Progress is a funny thing.
After all, all this technology that can be so helpful wouldn’t exist if people didn’t keep changing things and bringing out new versions.
And sometimes I’m amazed when a company adds a new feature… or sometimes it takes me a while to realise how useful it is. (For example, I admit when I first heard of phones with cameras built in, I just thought “why?” – now I use it a lot.)
But at other times when something changes or a new feature is added it can be a pain… and actually make things harder. Especially since they don’t usually explain what it is and how it works properly… or if it stops you doing things the old way.
Anyway, I’m not just rambling on randomly. I had an email the other day that made me think about this. Here’s the email:
Thank you for this week’s tips – enlightening, as usual.
Over the past few months something’s appeared in photos on my iPhone called ‘burst’, which threatens to delete several photos at a time, even if I only want to delete one. Would it be possible to address it in one of your weekly emails?
Most people with iPhones (or iPads) will have had this feature for a while – but it’s frustrating when something like this just changes on your phone, PC or tablet… and confusing because there’s usually no explanation of how it should work.
What this burst mode does is quite clever, though. When you take a photo with the photo app on an iPhone now, if you just tap the “take photo” button briefly, it works as it used to.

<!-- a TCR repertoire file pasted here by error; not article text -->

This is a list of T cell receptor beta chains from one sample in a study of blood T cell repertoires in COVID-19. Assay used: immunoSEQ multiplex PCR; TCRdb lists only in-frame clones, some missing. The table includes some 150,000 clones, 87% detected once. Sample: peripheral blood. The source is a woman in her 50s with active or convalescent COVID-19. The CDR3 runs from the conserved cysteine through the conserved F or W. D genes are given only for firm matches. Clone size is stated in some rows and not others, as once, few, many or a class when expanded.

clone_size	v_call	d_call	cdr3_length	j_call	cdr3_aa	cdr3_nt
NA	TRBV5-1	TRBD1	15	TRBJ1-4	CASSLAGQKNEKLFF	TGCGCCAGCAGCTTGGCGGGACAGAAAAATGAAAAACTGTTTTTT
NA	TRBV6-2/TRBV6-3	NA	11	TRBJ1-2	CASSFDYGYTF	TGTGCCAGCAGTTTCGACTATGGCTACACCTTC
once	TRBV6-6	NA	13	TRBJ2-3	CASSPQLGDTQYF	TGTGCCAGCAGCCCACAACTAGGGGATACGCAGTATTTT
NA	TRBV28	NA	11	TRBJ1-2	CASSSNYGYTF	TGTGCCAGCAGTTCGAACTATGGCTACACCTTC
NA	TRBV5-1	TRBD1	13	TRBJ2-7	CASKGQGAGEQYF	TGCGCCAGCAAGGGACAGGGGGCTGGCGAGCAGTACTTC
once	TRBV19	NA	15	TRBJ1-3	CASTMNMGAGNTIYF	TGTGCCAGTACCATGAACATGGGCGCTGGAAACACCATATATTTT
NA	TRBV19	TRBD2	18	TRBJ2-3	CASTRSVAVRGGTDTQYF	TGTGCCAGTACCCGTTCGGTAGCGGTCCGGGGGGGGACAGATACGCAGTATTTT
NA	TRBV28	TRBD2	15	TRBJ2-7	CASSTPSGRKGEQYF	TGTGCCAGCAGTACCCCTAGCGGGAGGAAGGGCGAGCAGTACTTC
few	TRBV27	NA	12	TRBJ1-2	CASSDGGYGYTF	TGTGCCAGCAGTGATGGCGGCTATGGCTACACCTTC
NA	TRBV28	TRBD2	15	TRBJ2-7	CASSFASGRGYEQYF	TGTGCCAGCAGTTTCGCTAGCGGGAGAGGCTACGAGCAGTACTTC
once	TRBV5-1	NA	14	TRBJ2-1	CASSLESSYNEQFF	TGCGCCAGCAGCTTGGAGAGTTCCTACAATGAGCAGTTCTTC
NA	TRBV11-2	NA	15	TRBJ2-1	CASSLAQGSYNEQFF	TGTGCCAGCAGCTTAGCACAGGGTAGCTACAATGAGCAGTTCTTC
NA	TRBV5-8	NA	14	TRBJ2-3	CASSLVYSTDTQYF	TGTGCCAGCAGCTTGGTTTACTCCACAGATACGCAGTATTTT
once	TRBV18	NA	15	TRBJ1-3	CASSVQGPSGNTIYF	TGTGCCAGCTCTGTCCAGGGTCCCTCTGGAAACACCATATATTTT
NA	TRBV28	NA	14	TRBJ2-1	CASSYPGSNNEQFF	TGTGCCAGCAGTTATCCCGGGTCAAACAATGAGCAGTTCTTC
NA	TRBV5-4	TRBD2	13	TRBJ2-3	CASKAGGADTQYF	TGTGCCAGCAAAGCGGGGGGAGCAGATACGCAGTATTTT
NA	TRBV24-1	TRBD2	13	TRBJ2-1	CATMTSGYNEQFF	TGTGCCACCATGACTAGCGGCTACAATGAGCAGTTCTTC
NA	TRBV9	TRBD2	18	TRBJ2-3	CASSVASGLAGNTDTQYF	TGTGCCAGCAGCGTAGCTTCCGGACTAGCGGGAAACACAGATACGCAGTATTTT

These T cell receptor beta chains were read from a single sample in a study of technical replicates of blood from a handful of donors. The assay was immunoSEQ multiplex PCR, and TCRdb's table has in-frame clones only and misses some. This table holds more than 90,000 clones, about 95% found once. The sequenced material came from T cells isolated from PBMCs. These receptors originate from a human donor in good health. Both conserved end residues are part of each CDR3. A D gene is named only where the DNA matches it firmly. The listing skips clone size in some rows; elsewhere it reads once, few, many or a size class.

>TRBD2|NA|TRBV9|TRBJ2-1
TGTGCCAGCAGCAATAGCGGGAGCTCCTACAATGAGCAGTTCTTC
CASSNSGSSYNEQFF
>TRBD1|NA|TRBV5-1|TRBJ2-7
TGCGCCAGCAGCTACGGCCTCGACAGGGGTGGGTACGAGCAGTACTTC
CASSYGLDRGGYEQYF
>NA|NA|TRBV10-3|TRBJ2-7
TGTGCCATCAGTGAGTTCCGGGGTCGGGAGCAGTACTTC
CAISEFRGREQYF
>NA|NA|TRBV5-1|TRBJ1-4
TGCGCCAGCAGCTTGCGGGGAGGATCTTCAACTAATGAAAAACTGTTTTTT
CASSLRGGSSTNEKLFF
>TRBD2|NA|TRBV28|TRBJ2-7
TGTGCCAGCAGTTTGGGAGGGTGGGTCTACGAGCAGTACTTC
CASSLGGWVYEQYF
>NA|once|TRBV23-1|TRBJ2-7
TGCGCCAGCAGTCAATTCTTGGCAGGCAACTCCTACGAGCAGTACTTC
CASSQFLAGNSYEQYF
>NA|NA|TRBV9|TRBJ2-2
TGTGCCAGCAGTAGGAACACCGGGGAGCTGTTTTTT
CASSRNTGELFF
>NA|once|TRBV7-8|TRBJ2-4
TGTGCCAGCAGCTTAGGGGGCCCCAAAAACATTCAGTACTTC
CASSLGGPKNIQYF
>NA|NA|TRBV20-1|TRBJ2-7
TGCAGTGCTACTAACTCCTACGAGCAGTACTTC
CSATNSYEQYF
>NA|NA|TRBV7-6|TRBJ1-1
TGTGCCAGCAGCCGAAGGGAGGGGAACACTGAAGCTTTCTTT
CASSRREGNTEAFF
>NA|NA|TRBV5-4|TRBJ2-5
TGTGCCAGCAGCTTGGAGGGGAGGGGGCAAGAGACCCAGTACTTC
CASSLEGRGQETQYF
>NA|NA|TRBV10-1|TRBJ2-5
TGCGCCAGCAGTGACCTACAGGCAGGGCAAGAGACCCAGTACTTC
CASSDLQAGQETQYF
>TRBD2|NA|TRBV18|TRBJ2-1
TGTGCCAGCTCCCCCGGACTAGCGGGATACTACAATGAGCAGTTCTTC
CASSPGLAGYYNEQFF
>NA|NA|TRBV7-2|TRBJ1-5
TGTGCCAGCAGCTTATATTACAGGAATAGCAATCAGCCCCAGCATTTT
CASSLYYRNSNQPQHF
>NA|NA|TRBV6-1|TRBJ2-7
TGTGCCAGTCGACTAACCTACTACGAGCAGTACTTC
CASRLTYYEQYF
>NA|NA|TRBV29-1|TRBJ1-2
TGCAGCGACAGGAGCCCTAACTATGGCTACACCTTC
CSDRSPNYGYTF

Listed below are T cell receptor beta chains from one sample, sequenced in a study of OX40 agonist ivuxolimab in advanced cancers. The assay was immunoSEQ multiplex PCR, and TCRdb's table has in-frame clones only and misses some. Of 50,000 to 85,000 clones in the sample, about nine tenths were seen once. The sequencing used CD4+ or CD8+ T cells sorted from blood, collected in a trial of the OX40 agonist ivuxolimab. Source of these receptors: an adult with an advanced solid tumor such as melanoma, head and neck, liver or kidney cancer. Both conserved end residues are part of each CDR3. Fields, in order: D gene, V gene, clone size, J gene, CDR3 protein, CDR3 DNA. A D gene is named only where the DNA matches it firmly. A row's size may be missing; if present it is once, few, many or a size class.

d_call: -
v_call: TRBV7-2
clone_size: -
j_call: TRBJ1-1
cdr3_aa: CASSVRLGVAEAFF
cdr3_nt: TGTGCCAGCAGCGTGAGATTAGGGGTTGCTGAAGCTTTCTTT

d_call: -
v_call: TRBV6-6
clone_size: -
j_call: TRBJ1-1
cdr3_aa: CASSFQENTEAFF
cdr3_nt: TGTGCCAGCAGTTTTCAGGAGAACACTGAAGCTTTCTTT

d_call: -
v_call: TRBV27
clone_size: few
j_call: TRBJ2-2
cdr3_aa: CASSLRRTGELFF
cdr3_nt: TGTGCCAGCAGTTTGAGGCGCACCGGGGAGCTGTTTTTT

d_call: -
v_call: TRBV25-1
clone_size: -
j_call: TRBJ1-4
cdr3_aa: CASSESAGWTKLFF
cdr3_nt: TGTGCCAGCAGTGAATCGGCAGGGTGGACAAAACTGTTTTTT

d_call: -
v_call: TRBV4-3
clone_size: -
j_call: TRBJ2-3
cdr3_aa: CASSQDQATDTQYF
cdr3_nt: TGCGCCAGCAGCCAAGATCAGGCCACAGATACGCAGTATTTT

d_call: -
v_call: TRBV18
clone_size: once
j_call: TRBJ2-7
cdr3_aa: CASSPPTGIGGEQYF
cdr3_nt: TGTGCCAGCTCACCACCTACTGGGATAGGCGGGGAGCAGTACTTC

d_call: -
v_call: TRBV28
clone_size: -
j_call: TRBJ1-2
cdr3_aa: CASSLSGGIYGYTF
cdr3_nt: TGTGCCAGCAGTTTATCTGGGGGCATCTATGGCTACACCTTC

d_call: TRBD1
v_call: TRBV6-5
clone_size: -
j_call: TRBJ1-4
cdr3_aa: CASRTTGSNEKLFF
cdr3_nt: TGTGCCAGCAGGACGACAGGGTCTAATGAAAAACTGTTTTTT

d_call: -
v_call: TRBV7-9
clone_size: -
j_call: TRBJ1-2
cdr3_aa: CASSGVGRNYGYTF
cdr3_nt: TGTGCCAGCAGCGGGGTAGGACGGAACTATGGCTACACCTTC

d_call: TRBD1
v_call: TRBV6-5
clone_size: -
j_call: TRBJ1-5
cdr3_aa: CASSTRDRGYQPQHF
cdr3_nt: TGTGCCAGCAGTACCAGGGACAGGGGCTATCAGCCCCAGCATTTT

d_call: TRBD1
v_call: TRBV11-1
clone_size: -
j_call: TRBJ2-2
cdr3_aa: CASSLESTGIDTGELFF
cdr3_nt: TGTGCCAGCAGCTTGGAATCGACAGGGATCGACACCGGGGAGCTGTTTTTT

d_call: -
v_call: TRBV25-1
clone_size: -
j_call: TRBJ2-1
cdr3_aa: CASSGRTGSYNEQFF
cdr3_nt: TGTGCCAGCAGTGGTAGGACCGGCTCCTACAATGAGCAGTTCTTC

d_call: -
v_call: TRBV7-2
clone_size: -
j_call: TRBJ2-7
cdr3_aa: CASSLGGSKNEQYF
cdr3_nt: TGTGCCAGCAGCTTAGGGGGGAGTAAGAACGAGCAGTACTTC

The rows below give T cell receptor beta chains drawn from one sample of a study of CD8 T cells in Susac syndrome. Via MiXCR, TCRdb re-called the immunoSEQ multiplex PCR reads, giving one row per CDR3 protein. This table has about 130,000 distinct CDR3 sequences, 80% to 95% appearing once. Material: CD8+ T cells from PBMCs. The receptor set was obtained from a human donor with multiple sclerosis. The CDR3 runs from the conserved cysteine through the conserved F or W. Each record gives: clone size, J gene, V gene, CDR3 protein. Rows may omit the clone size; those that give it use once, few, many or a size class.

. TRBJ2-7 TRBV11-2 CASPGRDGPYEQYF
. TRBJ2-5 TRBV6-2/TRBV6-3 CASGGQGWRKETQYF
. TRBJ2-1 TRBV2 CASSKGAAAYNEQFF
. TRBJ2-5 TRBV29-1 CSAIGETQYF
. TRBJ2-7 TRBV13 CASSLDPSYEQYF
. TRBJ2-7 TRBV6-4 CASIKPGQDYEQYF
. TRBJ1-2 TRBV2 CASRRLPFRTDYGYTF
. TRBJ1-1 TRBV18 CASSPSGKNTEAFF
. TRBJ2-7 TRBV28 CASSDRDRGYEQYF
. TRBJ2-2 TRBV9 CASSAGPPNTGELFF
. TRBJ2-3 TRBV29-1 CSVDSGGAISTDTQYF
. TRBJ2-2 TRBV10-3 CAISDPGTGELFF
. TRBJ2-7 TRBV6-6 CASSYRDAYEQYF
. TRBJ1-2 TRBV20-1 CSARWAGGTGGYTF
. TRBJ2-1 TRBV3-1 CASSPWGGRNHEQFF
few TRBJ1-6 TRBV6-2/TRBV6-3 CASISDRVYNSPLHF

But if you hold it down for even a short time, it takes a burst of photos – one after another.
(This doesn’t work if you have the flash on or in one or two other situations – but normally it does.)
The idea is it makes it easy to take several photos and pick the best. This is part of the advantage of digital photos, in my view – you can take lots without spending a fortune on film, then pick the ones that turned out OK!
Then the iPhone stores that “burst” of photos together, almost as if it was one photo, rather than splitting them up into separate photos. So if you go to delete one, it warns you that it’s not just deleting one individual photo, but the whole burst. (But not all your other photos.)
You might want to delete just part of the burst, though. After all, it’ll have several nearly identical photos – you probably only want to keep one. To get rid of the others in that burst, find the burst in your photos (the photos in the burst will be all grouped together, so it looks like a stack of photos on top of each other) and tap on it and tap select. Then tap the one you want to keep and mark it as your favorite by tapping the heart symbol. Then tap Done and then on “Keep only 1 favorite” – and it’ll get rid of the others from that burst.
The thing is, it’s easy to end up using this burst mode and taking several photos at once without even realising it, if you tap the button to take a photo a bit slowly. But at least now you know what’s going on, you know if you tap a bit quicker when you take photos it’ll only take one and you know how to get rid of the extra photos if you do end up taking them…
And sometimes it can actually be handy!
Anyway, I mentioned last time about our Tech Inner Circle. Well, we’ve been busily getting things ready to accept new members and we’re just about ready now…
So as of Thursday 11th April at 10 in the morning (UK time), we’ll open the doors to new members.
I’ll send out an email when the doors open, with all the details about what’s included, what kind of technical help you get, who it’s for and so on – including how to join, of course.
So watch out for that on Thursday at 10am!